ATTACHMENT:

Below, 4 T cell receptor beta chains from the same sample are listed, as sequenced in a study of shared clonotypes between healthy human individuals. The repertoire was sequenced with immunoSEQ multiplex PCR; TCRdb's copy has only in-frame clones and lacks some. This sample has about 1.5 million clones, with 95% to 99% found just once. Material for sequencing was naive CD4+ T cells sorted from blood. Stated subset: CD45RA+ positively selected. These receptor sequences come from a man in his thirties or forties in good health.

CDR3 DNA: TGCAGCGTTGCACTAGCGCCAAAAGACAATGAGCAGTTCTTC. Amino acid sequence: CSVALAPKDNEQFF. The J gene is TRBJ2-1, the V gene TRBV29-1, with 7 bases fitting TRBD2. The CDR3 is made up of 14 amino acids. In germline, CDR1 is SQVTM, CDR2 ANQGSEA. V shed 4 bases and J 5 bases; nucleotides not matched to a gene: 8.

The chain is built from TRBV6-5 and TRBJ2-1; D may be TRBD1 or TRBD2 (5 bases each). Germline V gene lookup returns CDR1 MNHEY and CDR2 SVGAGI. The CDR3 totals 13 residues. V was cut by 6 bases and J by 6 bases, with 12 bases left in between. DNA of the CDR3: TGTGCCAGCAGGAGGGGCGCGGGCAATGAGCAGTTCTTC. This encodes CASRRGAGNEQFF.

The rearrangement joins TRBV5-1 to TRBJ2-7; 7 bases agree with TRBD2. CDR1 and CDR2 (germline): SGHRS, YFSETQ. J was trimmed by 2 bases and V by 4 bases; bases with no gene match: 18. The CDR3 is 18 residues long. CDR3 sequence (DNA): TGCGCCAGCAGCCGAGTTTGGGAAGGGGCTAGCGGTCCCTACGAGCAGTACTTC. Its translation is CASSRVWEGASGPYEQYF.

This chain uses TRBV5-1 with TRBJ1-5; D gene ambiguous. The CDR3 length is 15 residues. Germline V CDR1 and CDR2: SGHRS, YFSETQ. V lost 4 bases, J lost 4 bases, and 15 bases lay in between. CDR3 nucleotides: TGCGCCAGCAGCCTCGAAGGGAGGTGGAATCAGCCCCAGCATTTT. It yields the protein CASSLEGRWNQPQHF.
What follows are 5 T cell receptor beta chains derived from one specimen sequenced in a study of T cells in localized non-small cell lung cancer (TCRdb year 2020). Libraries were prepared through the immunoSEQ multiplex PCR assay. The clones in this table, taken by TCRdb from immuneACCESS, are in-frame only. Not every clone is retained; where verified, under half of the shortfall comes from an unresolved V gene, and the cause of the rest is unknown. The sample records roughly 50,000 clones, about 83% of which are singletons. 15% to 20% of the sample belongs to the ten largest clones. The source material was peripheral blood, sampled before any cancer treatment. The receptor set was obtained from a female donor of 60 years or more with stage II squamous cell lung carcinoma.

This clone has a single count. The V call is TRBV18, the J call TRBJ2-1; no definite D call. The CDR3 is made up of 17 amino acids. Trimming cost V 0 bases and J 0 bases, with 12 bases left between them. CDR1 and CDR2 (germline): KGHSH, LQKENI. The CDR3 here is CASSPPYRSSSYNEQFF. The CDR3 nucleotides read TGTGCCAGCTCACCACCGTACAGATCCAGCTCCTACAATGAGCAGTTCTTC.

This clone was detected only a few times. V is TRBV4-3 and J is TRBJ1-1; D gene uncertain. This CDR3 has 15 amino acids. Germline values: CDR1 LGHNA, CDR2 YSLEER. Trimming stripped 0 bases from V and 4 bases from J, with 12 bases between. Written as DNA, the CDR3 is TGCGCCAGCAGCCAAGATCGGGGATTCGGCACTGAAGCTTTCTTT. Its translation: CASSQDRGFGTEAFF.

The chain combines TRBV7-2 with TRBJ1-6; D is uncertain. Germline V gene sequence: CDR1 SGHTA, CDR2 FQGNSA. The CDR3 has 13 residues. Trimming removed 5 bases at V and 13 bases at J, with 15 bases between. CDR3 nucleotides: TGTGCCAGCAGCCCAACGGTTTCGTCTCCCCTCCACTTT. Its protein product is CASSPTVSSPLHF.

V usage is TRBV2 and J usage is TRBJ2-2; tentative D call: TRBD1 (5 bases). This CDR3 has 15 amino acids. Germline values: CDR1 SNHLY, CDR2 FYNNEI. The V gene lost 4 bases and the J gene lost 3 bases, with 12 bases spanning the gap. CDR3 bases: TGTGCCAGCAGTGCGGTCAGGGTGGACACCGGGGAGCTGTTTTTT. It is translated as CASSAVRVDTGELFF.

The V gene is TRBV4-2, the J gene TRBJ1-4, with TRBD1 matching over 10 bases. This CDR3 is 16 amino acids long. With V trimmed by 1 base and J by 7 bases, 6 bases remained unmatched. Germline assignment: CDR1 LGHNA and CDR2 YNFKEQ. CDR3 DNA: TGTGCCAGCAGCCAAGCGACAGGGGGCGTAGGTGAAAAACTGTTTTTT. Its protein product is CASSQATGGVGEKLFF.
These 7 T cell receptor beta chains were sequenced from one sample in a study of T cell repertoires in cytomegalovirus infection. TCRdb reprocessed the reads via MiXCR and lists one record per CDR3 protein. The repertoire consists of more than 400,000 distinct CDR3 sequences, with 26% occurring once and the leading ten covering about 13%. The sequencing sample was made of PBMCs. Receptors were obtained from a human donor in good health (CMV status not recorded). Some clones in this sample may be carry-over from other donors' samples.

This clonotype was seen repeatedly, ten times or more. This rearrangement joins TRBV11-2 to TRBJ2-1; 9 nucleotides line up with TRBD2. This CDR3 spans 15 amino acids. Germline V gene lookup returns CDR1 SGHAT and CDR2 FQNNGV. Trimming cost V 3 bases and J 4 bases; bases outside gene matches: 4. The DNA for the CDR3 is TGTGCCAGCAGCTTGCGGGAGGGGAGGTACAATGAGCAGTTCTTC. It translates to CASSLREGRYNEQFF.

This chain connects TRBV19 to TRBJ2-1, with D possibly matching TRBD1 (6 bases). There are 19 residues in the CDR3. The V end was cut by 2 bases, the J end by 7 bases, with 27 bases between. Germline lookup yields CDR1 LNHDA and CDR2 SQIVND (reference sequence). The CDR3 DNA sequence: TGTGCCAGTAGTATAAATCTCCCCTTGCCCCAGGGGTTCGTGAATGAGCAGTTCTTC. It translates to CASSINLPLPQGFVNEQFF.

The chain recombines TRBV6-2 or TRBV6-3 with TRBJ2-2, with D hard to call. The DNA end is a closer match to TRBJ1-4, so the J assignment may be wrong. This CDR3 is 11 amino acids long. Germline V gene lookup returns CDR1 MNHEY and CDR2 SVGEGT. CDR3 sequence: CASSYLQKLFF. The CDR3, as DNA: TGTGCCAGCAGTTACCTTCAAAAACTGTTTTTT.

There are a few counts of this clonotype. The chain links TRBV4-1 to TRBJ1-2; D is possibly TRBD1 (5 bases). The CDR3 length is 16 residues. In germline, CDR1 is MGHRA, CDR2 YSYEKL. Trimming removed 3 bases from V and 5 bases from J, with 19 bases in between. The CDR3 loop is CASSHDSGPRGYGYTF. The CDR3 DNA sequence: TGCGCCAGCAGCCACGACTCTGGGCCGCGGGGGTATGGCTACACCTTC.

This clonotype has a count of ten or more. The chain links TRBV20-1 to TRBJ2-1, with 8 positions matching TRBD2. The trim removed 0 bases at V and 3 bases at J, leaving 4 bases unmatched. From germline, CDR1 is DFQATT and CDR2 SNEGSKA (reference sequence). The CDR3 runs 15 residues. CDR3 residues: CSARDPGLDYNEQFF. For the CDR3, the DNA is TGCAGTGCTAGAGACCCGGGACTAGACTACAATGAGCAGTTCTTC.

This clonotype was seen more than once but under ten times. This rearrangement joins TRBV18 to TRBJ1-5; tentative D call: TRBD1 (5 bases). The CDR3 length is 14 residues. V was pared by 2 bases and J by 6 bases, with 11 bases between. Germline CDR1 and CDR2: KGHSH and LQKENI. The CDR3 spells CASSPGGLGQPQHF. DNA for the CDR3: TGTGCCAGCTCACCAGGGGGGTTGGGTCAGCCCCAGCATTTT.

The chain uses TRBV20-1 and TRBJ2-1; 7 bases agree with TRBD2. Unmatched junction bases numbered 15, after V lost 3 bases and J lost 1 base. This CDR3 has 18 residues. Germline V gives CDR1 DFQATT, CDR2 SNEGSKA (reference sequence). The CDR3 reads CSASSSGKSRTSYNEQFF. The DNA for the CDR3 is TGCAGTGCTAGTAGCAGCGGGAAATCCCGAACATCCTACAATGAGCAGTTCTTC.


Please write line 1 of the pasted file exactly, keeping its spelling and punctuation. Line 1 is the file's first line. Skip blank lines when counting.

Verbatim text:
Below, 4 T cell receptor beta chains from the same sample are listed, as sequenced in a study of shared clonotypes between healthy human individuals. The repertoire was sequenced with immunoSEQ multiplex PCR; TCRdb's copy has only in-frame clones and lacks some. This sample has about 1.5 million clones, with 95% to 99% found just once. Material for sequencing was naive CD4+ T cells sorted from blood. Stated subset: CD45RA+ positively selected. These receptor sequences come from a man in his thirties or forties in good health.